It is not easy to find the right printer for everyone. Everyone is looking for a printer that is affordable, easy to use, reliable, doesn’t jam, can print, scan, and copy. They also need the printer to be small and compatible with all generic cartridges. There is no single printer that meets all these requirements so there are always compromises.
After 15 years in the printing and consumables industry, I’m amazed at the number of tech sites and other websites that compile an annual list of the top printers. These top 10 articles are something I read almost every year. It is rare that any of them would be my personal recommendation for printers. While I don’t know what their selections are based on in terms of printing costs and reliability, the printers they choose are often the most problematic.
We should first examine some statistics about printers, mainly inkjet, and compare them in terms of popularity, print speeds, and print costs. Then, we can also compare the more recent refillable tank printers like the Epson EcoTank and Canon MegaTank, the Brother Investment and the HP Smart Tank. These “refillable tank” printers aren’t a new invention. They have been around for many decades. The printer manufacturers have spent decades trying to find ways to combat non-original cartridges and regain their share of print consumable market.
Worldwide printer sales by manufacturer
Covid-19, which was introduced to the world in 2020, saw printer sales soar. Everyone was encouraged to work remotely. People who were confined to their home offices needed reliable printers. This caused the demand to soar to the point that most retailers such as Officeworks and Harvey Norman ran out of stock. Covid-19 actually caused a major disruption in the supply chain for OEM printer manufacturers from China. The demand was high, but the supply could not keep up. Overall, this actually resulted in lower annual sales than previous years. Below is a comparison of 2020 sales for the top four printer manufacturers.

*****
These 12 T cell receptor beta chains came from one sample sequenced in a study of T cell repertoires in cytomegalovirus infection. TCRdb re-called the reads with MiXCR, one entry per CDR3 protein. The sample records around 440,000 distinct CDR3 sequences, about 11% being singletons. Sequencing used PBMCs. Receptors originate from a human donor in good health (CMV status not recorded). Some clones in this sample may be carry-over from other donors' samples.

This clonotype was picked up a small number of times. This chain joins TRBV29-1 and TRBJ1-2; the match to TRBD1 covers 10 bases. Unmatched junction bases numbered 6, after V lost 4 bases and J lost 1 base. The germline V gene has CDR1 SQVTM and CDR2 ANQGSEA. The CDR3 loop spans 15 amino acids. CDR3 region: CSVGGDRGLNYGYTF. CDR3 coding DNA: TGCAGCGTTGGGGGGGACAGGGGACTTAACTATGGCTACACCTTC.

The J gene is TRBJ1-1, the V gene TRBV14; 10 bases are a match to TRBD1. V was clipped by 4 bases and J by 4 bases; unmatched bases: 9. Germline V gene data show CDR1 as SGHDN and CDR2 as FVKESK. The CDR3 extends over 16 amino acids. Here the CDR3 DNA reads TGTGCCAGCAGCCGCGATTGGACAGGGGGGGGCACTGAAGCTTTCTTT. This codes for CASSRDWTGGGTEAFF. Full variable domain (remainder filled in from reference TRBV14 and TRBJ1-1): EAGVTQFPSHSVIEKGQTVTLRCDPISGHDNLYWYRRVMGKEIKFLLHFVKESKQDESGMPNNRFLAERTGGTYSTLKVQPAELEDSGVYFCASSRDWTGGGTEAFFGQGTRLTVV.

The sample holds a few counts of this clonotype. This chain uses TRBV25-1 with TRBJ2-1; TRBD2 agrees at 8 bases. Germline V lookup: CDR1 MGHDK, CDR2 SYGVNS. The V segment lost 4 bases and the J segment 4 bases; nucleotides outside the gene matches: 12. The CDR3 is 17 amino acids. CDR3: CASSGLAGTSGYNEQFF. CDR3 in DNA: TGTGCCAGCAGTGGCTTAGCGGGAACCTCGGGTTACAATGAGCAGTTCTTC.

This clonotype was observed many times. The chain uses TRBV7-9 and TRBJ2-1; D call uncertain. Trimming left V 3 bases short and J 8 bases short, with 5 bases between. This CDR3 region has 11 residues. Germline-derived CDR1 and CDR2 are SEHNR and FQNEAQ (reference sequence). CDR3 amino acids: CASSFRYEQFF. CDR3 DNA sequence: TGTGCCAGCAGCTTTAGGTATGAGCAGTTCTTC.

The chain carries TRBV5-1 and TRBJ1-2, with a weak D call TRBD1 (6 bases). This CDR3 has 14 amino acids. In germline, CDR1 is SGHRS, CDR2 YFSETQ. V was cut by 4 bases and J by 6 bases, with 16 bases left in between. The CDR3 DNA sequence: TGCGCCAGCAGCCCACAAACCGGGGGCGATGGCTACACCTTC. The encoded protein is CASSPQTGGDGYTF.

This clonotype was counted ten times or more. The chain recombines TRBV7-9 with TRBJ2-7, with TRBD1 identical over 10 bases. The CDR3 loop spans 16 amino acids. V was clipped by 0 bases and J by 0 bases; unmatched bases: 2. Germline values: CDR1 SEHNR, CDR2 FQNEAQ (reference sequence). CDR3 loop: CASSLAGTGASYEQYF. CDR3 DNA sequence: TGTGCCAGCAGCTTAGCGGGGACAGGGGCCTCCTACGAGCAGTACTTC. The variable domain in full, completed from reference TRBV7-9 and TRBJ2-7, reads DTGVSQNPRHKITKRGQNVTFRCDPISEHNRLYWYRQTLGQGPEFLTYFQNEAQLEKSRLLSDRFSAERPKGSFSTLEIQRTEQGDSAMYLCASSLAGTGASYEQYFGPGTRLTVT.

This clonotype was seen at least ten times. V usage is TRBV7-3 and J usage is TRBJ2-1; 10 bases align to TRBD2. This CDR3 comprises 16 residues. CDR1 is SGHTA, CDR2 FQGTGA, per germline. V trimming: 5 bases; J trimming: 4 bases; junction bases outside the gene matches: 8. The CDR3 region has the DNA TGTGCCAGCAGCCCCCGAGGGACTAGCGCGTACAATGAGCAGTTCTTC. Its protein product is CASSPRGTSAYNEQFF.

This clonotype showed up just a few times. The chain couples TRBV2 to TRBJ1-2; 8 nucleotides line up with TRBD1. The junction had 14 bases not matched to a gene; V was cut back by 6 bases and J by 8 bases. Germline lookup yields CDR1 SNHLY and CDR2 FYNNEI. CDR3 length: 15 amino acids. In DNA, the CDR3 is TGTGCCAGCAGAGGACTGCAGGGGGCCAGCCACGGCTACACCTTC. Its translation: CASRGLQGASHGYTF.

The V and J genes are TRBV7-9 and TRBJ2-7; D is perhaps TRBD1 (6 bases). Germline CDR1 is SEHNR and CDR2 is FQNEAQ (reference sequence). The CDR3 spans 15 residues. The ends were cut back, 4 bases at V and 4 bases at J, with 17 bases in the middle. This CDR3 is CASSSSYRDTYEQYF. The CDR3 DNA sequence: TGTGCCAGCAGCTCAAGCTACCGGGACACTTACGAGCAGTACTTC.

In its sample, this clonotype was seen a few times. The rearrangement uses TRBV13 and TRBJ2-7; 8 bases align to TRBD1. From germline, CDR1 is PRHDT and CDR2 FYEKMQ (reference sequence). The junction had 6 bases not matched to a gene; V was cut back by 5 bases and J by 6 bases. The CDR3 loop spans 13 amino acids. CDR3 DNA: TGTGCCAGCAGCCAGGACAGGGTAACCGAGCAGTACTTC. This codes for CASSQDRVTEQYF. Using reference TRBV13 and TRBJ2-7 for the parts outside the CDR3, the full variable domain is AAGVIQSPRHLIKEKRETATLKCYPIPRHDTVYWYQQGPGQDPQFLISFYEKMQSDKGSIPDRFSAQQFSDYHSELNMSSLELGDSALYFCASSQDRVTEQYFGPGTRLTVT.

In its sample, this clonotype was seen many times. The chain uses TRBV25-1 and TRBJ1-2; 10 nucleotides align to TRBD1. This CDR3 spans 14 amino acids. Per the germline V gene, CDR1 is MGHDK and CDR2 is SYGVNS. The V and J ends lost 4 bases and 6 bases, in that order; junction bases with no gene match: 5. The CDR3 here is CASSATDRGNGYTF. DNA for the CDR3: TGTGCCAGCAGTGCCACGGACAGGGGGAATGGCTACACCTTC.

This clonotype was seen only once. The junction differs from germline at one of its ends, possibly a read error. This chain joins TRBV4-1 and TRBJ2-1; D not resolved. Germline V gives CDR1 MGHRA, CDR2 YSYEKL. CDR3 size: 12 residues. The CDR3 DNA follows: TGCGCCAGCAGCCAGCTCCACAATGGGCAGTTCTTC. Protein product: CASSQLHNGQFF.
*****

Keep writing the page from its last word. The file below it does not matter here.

Over the past five years, worldwide printer demand
Below is a graph showing the global demand for home printers in the last 5 years. It is clear that printer demand soared after the Corona virus struck in March 2020. This was due to the many people who had to work at home, and thus needed to establish a home office. Many consumers were unable to find printer cartridges for new printers because they were unavailable anywhere else. Many stores still cannot supply the vast range of printers available to customers, even though they have been around for a year. Google search trends statistics.
Global Printer Satisfaction by Brand
- D. Power conducted a survey in 2015 to determine the satisfaction ratings for different brands of inkjet printers. This data, although it is old, gives us an idea of what people thought back then about different brands. Over many years of working in the industry, the consensus seems to be that inkjet printers are a device from hell that was created to frustrate everyone. However, I believe that a printer of good quality is a valuable device that can be used properly and frequently enough to serve us well.
If you have read my articles, you will know that inkjet printers are meant to be used frequently and all colors should be utilized. Otherwise, the print heads could clog and cause damage. Again, I want to stress the fact that you cannot print in black and white with an inkjet printer. Ok, enough whining. Let’s get to the point. The above statistics show that HP was the most popular inkjet printer, closely followed by Canon Brother, Brother, and finally Epson. Let’s now take a look to the satisfaction statistics for 2015 and see what everyone thought of the different brands of printers.
These stats show that Canon has the highest overall satisfaction rating of all printer brands. This is exactly what I expected, as Canon is my personal choice for inkjet printers. HP would be second, but a 2020 survey wouldn’t rank them that high because of their software updates that are designed to block non-original cartridges. My guess was that Epson would be the least popular, as I don’t like their piezo printer head or their firmware method for detecting cartridges. Also, I dislike the Epson printers’ tendency to monitor page count instead of ink levels. This results in a lot of ink being left behind in cartridges that are supposed to be expired.